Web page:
link prediction 0.7 3
Table 9: Parameter used for sampling path.

Once the paths are sampled, we start training based on paths. The loss for each path is given in (8)


In each recurrent step , we focus on one triplet . The subject embedding and relation embedding process along with the distilled information to get the output . The output is encouraged to approach the object embedding . Thus, in (8), the objective is a multi-class log-loss while the object is the true label. Rather than use the skip-gram model [17] based on negative samples, the multi-class loss introduced by [22] is more stable. Training is based on mini-batch gradient descent. Adam [20] is used as the optimization method for updating model parameters.

c.3 Hyperparameters and training details

We use RSN [16] as a standard baseline to tune parameters. We use the HyperOpt package, which is based on tree parsen estimator, to search the learning rate , L2 penalty , decay rate , batch size , as well as a dropout rate , which applies on input embeddings. The tuning ranges are given in Tab. 10.

hyper-param ranges
Table 10: Searching range of hyper-parameters

The embedding dimension for entity alignment task is 256, and for link prediction is 64. After the hyper-parameter tuning, the proposed S2E starts searching with this hyper-parameter setting. For all the tasks and datasets, we search and evaluate 100 models. Among them, we select the best model indicated by the MRR performance on validation set and fine-tune hyper-parameters for this model.

As for the searching time, about half GPU day for tuning hyper-parameters, two GPU days for searching the model in entity alignment datasets. Link prediction takes longer time since the evaluation process is more expensive. It takes one GPU day for hyper-parameters, two GPU days for WN18-RR and three GPU days for FB15k-237. Note that, the cost for searching a better model is in the same order of magnitude as tuning hyper-parameters. This means our search space is reasonable and the search algorithm is efficient.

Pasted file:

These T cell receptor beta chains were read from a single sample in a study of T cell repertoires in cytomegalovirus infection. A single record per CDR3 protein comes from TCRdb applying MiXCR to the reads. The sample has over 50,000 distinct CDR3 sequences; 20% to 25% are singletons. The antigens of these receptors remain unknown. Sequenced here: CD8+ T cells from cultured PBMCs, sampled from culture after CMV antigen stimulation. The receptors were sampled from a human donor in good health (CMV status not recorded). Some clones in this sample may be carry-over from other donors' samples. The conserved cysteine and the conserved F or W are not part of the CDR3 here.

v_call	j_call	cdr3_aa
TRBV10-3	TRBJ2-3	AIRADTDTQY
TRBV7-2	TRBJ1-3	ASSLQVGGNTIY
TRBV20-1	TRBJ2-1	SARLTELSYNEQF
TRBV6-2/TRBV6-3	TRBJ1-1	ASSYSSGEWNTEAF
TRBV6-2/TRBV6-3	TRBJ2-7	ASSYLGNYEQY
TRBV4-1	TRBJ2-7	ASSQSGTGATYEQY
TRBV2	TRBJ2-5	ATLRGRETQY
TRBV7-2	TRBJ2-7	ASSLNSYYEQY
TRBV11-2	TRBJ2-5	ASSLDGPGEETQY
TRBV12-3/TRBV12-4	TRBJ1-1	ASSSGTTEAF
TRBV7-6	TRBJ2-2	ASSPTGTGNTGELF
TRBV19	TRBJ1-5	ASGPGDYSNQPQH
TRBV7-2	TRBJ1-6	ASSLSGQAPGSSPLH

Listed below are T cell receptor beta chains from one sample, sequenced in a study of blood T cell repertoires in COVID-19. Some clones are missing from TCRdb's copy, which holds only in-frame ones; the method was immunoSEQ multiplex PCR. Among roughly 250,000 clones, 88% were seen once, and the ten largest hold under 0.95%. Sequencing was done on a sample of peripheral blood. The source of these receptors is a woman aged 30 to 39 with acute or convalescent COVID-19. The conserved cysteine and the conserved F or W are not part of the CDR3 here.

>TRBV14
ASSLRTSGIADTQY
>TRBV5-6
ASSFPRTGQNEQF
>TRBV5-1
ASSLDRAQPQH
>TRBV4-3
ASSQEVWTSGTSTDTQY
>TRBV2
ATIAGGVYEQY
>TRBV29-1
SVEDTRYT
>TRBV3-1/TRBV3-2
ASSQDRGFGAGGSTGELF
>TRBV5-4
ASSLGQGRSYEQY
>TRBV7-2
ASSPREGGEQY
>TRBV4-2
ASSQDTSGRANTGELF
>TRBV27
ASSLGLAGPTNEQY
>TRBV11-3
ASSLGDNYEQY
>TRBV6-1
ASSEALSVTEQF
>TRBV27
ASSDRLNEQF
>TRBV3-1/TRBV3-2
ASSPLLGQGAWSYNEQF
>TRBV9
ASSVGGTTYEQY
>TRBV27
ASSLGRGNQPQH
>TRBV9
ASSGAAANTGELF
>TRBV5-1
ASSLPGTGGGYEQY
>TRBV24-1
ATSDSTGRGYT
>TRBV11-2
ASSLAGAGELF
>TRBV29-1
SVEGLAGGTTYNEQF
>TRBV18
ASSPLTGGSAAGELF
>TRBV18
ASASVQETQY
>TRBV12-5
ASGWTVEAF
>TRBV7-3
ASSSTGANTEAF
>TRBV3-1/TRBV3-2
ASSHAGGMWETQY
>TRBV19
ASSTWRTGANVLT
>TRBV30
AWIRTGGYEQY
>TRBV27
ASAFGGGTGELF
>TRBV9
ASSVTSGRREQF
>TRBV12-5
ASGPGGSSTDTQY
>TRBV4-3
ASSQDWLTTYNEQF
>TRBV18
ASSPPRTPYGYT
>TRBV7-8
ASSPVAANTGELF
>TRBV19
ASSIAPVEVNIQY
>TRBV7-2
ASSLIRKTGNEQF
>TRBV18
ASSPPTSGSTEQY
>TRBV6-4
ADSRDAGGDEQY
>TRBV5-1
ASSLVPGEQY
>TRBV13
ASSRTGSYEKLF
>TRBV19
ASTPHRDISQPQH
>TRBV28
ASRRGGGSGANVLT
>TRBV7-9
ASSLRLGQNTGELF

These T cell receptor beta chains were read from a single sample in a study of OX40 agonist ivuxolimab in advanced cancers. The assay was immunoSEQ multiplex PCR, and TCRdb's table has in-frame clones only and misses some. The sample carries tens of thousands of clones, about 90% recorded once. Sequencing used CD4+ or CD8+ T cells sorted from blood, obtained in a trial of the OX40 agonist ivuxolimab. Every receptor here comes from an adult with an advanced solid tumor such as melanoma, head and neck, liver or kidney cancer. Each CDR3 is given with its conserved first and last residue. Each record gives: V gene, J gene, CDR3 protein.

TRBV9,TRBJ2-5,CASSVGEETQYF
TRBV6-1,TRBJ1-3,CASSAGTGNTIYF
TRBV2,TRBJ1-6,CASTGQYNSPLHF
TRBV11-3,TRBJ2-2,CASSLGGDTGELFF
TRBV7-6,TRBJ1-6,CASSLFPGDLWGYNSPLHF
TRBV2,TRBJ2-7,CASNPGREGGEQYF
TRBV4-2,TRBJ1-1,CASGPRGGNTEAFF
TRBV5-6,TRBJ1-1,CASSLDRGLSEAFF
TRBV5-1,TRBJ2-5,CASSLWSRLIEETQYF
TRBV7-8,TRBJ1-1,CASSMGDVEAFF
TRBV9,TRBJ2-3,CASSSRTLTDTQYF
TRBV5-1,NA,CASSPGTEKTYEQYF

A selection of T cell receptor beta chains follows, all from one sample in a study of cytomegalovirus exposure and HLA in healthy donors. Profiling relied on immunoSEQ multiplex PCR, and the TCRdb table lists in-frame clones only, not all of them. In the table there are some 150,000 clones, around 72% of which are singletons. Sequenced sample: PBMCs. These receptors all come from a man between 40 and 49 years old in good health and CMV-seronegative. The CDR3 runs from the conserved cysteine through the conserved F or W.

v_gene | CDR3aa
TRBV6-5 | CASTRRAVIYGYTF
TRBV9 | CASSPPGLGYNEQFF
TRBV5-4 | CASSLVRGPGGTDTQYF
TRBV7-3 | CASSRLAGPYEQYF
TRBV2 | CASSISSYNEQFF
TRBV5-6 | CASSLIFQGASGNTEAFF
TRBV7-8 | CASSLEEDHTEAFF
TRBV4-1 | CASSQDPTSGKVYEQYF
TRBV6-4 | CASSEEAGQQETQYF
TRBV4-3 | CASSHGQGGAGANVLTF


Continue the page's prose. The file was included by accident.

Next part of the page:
c.4 Searched models

Entity alignment

The searched models by S2E, which consistently perform best on each dataset, are graphically illustrated in Fig. 6. As shown, all of the searched recurrent networks processing recurrent information in , entity embedding and relation embedding together. But they have different connections, different composition operator and different activation functions. The functions learned on DBP-WD and EN-FR, joint two successive triplets to learn a small neighborhood, while the other two process longer steps.

(a) DBP-WD
(b) DBP-YG
(c) EN-FR
(d) EN-DE
Figure 6: Graphical representation of the searched recurrent network on each datasets in entity alignment task.

Link prediction

The best models searched in link prediction tasks are given in Fig 7. And we make a statistics of the distance, i.e. the shortest path distance when regarding the KG as a simple undirected graph, between two entities in the validation and testing set in Tab. 11. As shown, most of the triplets have distance less than 3. Besides, as indicated by the performance on the two datasets, we infer that triplets far away from 3-hop are very challenging to model. At least in this task, triplets that are less or equal than 3 hops are the main focus of different models. This also explains why RSN, which processes long paths, does not perform well in the link prediction task. The searched models in Fig. 7 do not consider long term structures. The architecture on WN18-RR models two successive triplets, and the architecture on FB15k-237 only models single triplet. They focus more on the semantics and use gradient descent to interact among triplets.

(a) WN18-RR
(b) FB15k-237
Figure 7: Graphical representation of the searched on each datasets in link prediction task.
Datasets Hops
2 3
WN18-RR validation 35.5% 8.8% 22.2% 33.5%
testing 35.0% 9.3% 21.4% 34.3%
FB15k-237 validation 0% 73.2% 26.1% 0.7%
testing 0% 73.4% 26.8% 0.8%
Table 11: Percentage of the -hop triplets in validation and testing datasets.


We also give the graphical illustration of architectures searched in Countries dataset in Fig. 8. The search procedure is conducted in the whole search space rather than the four patterns P1-P4. We can see that in Fig. 8, (a) belongs to P1, (b) belongs to P2 and (d) belongs to P4. There results further verify that S2E can adaptively search architectures for specific KG tasks and datasets.

(a) S1
(b) S2
(c) S3
Figure 8: Graphical representation of the searched on countries dataset.